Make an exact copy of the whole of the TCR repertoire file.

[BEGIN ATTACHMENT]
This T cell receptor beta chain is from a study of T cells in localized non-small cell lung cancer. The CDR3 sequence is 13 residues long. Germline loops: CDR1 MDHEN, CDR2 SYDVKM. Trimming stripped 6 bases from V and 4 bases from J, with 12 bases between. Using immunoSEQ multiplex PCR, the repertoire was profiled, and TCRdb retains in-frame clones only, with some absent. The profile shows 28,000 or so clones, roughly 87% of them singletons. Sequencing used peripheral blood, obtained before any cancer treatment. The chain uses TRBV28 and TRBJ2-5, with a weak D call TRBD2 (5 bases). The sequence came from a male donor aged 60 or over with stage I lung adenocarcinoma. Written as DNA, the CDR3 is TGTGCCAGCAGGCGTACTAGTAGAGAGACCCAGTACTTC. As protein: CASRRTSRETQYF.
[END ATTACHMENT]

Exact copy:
This T cell receptor beta chain is from a study of T cells in localized non-small cell lung cancer. The CDR3 sequence is 13 residues long. Germline loops: CDR1 MDHEN, CDR2 SYDVKM. Trimming stripped 6 bases from V and 4 bases from J, with 12 bases between. Using immunoSEQ multiplex PCR, the repertoire was profiled, and TCRdb retains in-frame clones only, with some absent. The profile shows 28,000 or so clones, roughly 87% of them singletons. Sequencing used peripheral blood, obtained before any cancer treatment. The chain uses TRBV28 and TRBJ2-5, with a weak D call TRBD2 (5 bases). The sequence came from a male donor aged 60 or over with stage I lung adenocarcinoma. Written as DNA, the CDR3 is TGTGCCAGCAGGCGTACTAGTAGAGAGACCCAGTACTTC. As protein: CASRRTSRETQYF.